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‘My success is their success’: Interview with a student mom

By Jessica Shines

Brenda Reyes, a recent graduate of El Paso Community College in El Paso, Texas, attracted my attention last fall with a post about her insanely busy schedule as a 225-wpm student and mom of two. As a student myself, I had to talk to a woman who could find time to practice, intern, homeschool, plan a wedding, and still do yoga. Read on to find out how she does it.

UTS | Can you just tell us a little bit about your court reporting journey?

BR | I decided to go into court reporting back when I was in high school during career day, so I signed up for it in 2007. However, the degree plan required me to take some criminal justice classes, and I decided to switch to criminal justice instead. Life happened, and I had to take a break from 2009 and 2014 to take care of my daughter. I went back to school in 2014, and in 2016 I received my bachelor’s in criminal justice. I realized I did not want to join law enforcement, so I went back to school for court reporting part-time in 2018 and I graduated in 2020.  

UTS | How did your family react when you decided to go back to school?

BR | My fiancée is the one who encouraged me to go back to school for court reporting. He is an attorney, so he knew that this was a great career. My mother was not excited at all because I already have a bachelor’s degree, and she didn’t understand why I would “neglect” my children just to go back to school. I had to remind myself that she was taught to think this way when she was growing up as a woman in our home country.

However, my family at home was incredibly supportive. I had a spare machine, and my daughters would join me during practice time. My partner would help me with dictation by reading my warm-up material to me as fast as he could. When I was preparing to take the WKT of the Texas state test, he would help with all of the household chores and take the girls out so I could have some silence to study. They assured me that they were OK with me spending so much time on my schoolwork.

UTS | What advice can you give other parents in steno school?

BR | My advice is to be grateful. A few years ago, I lost my baby at four months of pregnancy, and I was devastated. Then I was blessed with my rainbow baby, and I am so grateful for every moment with her. I decided to become a wish grantor with Make-A-Wish and had the opportunity to meet families whose kids were diagnosed with life-threatening illnesses. That’s why I don’t let the stress of court reporting school keep me from enjoying my time with my daughters.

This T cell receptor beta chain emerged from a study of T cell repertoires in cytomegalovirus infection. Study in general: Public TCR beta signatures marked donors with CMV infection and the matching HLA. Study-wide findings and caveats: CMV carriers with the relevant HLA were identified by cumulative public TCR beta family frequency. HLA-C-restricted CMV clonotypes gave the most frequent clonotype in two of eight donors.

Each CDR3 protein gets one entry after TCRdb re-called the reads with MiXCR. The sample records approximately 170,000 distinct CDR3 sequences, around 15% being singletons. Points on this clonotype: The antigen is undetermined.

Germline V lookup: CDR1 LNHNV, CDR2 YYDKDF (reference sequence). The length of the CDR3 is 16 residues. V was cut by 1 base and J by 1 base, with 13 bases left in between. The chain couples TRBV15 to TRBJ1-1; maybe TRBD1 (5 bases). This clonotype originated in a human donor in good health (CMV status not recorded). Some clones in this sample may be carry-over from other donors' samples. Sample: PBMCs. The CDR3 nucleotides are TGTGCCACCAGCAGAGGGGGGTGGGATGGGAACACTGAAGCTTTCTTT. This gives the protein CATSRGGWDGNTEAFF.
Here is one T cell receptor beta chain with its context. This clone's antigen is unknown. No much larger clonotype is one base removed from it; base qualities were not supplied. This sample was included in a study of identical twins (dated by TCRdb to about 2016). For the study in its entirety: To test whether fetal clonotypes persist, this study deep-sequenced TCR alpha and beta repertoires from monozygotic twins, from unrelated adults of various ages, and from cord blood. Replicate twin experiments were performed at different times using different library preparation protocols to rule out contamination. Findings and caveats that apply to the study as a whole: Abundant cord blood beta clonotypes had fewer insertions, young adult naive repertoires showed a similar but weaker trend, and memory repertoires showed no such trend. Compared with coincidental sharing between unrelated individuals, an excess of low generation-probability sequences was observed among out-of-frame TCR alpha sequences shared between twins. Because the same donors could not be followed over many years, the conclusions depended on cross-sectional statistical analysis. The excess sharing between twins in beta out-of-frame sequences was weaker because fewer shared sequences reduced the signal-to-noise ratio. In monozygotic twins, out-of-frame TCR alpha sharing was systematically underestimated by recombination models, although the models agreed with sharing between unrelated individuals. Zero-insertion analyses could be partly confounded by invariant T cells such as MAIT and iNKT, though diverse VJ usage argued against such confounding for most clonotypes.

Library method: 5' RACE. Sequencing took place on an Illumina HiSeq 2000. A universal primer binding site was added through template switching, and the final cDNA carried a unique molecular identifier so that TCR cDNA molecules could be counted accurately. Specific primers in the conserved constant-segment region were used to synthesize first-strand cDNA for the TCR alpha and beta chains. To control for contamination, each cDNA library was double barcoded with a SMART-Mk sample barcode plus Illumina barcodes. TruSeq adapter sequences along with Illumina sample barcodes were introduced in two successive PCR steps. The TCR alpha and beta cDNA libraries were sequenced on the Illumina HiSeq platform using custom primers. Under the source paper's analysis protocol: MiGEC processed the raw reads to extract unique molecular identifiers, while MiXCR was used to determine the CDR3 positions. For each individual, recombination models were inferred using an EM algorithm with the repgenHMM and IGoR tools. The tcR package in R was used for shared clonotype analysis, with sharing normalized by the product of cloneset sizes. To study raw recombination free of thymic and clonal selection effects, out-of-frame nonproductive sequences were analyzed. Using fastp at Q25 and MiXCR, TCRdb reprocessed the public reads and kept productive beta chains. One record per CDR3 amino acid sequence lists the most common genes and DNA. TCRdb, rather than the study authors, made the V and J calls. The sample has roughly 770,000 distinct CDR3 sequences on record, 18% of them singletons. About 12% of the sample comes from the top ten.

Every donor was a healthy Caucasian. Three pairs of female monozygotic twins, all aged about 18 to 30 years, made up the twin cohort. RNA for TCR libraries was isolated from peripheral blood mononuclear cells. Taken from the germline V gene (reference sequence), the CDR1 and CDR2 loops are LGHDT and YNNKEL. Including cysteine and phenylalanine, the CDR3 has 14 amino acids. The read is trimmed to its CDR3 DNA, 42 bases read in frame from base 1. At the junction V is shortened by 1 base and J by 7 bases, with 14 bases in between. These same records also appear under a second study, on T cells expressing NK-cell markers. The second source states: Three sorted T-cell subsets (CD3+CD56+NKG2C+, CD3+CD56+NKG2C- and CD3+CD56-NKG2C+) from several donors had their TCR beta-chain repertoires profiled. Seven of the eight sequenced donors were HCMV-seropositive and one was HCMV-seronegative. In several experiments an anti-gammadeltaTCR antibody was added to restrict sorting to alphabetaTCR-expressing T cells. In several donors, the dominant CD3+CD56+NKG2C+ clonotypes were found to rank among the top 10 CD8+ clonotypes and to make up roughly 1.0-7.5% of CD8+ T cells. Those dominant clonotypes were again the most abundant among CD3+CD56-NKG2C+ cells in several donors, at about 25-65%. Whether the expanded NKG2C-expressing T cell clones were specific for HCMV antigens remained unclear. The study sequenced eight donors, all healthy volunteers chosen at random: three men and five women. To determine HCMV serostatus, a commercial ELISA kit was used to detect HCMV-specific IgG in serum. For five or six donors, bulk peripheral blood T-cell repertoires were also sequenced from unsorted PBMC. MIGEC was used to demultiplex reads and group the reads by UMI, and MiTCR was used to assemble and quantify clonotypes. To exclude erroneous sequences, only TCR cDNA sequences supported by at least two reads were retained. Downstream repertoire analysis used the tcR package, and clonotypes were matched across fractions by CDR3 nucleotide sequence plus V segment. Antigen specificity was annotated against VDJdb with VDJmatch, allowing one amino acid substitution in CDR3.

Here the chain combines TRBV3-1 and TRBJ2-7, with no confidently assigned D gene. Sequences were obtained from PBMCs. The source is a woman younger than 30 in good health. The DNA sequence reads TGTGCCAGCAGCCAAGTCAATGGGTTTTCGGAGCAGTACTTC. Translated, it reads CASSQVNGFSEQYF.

As a female immigrant from a country where women are discouraged from going to school or having a career, I am grateful for every opportunity. Instead of thinking that it is too hard to cook, take care of the kids, and practice, change your mentality. Women around the world are still fighting for the right to go to school, so if you have it, appreciate it. If you change how you view things, the things you view will change.                      

UTS | What are you most looking forward to doing for your family after you start working?

BR | One of the first things I want to buy is a psychiatric service dog for my daughter who was diagnosed with depression and panic attacks. This is an expensive dog, but I know this career will provide me with the opportunity to buy it for her. 

UTS | Did you face any other struggles? 

BR | Yes, the first one being that English is not my native language. It was difficult having to re-learn English in steno, and I am dyslexic also. Imagine your theory book being set up as a crossword puzzle with the letters moving around. I just had the mindset of “If I fail, my daughters fail. My success is their success.”

Jessica Shines is a recent graduate of MacCormac College in Chicago, Ill.